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New Study Ties Newborn Survival To Umbilical Cord Treatment (SLIDESHOW)

New Study Ties Newborn Survival To Umbilical Cord Treatment (SLIDESHOW)
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In last week’s issue of the medical journal The Lancet, researchers reported new evidence that a simple, inexpensive and widely available antiseptic could be key in preventing hundreds of thousands of newborn deaths each year. Mothers in countries such as Nepal and Bangladesh often apply traditional liniments such as mustard seed oil to a newborn’s umbilical cord, but the antiseptic, chlorhexidine, applied even just one time in the hours after birth, makes an enormous difference in preventing infection.

Save the Children‘s Monika Gutestam traveled to Nepal in the fall and took the beautiful photographs in the slideshow that follows. First, though, here’s what Monika had to say about the impact of the chlorhexidine treatment on this vulnerable population:

Each year more than 3 million newborns do not survive their first four weeks of life, and more than one million of these newborns die as a result of serious infection, sepsis. After the baby is born the newly cut umbilical cord is especially vulnerable to infection, particularly in low-income settings where births often take place at home and often under unsanitary conditions.

But now we have a new tool in the fight against infection: cleaning the baby’s umbilical cord with the widely used antiseptic chlorhexidine is a simple, safe and effective way to prevent needless deaths. New studies from Pakistan, Nepal and Bangladesh show that using chlorhexidine on the cord can reduce newborn mortality by more than 23%. That means that more than 200,000 babies every year could be saved in Asia alone if mothers and newborns had access to this product.

In September 2011, I had the chance to visit Nepal and see how frontline community health workers help and teach mothers to use chlorhexidine, and witnessed firsthand the great result the use of this product has had. We travelled to Nepalganj, a town on the border between India and Nepal, where I had the opportunity to join two amazing women who both work as Female Community Health Volunteers. Radha Acharya and Sita Singh are part of a 50,000 strong group of trained health workers, delivering care for mothers and newborns in their communities.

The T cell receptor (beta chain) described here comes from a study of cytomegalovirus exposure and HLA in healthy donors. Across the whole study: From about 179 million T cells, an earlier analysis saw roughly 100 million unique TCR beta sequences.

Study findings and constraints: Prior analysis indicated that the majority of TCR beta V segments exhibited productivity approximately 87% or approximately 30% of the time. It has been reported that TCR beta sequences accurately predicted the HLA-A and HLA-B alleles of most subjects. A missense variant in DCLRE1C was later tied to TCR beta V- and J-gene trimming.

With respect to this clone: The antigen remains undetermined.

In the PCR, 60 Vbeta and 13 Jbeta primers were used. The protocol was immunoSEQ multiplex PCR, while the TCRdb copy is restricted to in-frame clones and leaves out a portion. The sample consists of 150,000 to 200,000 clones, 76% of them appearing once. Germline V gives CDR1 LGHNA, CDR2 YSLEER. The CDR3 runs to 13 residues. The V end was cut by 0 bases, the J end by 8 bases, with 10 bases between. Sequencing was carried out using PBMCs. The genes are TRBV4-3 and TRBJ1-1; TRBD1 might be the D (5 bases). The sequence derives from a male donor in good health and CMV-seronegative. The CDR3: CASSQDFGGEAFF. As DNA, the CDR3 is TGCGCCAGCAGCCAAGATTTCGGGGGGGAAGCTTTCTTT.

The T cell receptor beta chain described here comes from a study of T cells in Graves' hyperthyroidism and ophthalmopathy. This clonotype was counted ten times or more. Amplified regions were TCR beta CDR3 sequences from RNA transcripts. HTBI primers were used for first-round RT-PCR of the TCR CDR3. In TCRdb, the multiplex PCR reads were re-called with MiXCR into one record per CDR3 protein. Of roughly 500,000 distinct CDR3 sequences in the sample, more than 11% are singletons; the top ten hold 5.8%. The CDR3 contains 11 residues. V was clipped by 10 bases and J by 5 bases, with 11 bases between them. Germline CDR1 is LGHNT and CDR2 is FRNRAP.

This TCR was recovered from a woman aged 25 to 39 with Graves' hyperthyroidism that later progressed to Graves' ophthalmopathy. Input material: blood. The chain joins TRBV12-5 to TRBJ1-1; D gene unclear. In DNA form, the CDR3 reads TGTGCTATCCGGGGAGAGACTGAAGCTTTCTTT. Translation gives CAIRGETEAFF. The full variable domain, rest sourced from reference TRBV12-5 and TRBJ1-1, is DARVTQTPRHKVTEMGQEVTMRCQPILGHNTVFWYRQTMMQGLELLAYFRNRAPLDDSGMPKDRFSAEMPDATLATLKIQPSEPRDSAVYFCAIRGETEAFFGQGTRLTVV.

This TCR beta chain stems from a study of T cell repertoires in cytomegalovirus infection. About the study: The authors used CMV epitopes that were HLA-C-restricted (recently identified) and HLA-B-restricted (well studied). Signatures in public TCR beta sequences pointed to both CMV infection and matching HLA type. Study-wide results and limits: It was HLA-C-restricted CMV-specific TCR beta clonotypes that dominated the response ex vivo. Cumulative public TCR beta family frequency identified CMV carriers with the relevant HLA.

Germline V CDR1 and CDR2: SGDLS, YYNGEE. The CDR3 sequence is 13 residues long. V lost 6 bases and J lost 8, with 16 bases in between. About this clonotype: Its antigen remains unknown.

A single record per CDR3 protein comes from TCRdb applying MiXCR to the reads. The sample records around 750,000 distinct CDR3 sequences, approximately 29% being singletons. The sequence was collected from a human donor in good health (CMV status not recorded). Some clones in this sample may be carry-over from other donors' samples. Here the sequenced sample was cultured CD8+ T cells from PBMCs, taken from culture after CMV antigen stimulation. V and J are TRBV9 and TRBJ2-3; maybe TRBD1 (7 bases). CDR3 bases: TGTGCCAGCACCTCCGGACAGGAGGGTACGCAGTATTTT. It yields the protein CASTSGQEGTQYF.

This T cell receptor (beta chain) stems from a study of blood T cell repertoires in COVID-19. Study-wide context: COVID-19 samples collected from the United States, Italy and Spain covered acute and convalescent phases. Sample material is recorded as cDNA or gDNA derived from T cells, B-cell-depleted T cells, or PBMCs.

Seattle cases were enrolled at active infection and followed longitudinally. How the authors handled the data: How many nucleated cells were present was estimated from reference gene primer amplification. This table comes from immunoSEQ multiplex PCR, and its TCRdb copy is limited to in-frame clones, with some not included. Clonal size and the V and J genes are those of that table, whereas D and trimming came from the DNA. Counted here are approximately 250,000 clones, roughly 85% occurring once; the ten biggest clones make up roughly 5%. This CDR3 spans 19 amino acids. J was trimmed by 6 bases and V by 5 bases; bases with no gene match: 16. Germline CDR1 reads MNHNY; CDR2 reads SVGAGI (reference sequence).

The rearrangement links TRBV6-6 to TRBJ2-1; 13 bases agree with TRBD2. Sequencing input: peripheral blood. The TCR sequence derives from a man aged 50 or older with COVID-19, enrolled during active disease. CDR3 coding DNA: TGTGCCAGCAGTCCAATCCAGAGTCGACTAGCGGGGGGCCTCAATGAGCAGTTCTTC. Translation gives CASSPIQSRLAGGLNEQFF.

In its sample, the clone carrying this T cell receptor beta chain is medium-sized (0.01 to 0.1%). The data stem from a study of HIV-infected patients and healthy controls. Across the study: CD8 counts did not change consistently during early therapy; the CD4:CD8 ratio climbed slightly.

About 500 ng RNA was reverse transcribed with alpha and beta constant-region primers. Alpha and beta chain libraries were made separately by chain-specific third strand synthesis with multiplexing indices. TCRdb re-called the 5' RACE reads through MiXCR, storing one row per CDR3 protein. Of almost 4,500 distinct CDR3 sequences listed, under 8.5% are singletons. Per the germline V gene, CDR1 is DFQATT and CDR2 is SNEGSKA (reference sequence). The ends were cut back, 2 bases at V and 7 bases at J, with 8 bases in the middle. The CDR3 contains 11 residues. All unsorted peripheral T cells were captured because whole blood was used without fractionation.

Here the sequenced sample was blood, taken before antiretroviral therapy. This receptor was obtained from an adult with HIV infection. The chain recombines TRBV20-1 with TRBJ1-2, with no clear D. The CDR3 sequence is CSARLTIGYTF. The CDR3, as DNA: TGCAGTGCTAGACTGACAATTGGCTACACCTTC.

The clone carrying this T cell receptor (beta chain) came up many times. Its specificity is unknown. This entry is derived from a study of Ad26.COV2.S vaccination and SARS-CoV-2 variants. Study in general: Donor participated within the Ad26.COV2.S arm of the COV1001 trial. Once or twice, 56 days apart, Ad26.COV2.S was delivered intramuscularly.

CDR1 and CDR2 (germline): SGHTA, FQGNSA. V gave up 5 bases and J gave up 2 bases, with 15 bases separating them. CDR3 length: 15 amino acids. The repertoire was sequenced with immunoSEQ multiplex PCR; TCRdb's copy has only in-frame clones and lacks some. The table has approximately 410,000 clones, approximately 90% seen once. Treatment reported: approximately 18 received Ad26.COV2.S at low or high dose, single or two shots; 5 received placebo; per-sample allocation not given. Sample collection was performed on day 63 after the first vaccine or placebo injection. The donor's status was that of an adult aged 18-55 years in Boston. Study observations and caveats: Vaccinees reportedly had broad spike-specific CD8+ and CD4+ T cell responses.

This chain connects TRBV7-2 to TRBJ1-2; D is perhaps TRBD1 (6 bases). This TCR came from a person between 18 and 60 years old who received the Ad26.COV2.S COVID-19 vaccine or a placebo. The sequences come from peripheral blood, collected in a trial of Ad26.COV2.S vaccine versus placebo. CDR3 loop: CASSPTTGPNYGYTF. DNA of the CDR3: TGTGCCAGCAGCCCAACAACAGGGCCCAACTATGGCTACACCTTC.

The following slideshow shows the impact of the work women like Radha and Sita do every day to care for mothers and babies at home, and how early detection and cleaning the cord with chlorhexidine can save newborn babies.

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All photos by Monika Gutestam / Save the Children

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12:49AM PST on Feb 23, 2012

Thank you for the article.

2:29PM PST on Feb 22, 2012

Thanks for the story. My friend is from Nigeria and he said that the umbilical cord is often broken by pulling it off. Yikes.

1:53PM PST on Feb 22, 2012

Thanks for the great story.

4:08AM PST on Feb 22, 2012

Thanks for the article.

1:37AM PST on Feb 22, 2012

Very interesting!

8:43PM PST on Feb 21, 2012

This is fantastic! Please save the babies!! Please teach women how to give their babies the proper care with access to this life saving, powerful antiseptic! Thank you for sharing this article!

12:45PM PST on Feb 21, 2012

Those numbers of preventable deaths are astounding! I say we get that medicine out to these women ASAP.

10:42AM PST on Feb 21, 2012

Then lets get it out there and save these children, where does all the money that we send to overseas charities each year go, lets put some towards this!!!

5:40AM PST on Feb 21, 2012

So maybe somebody should give each mother-to-be a bottle of this antiseptic and directions how to use it during prenatal care visit.

8:33PM PST on Feb 20, 2012

Wonderful...and great article! Thank You !

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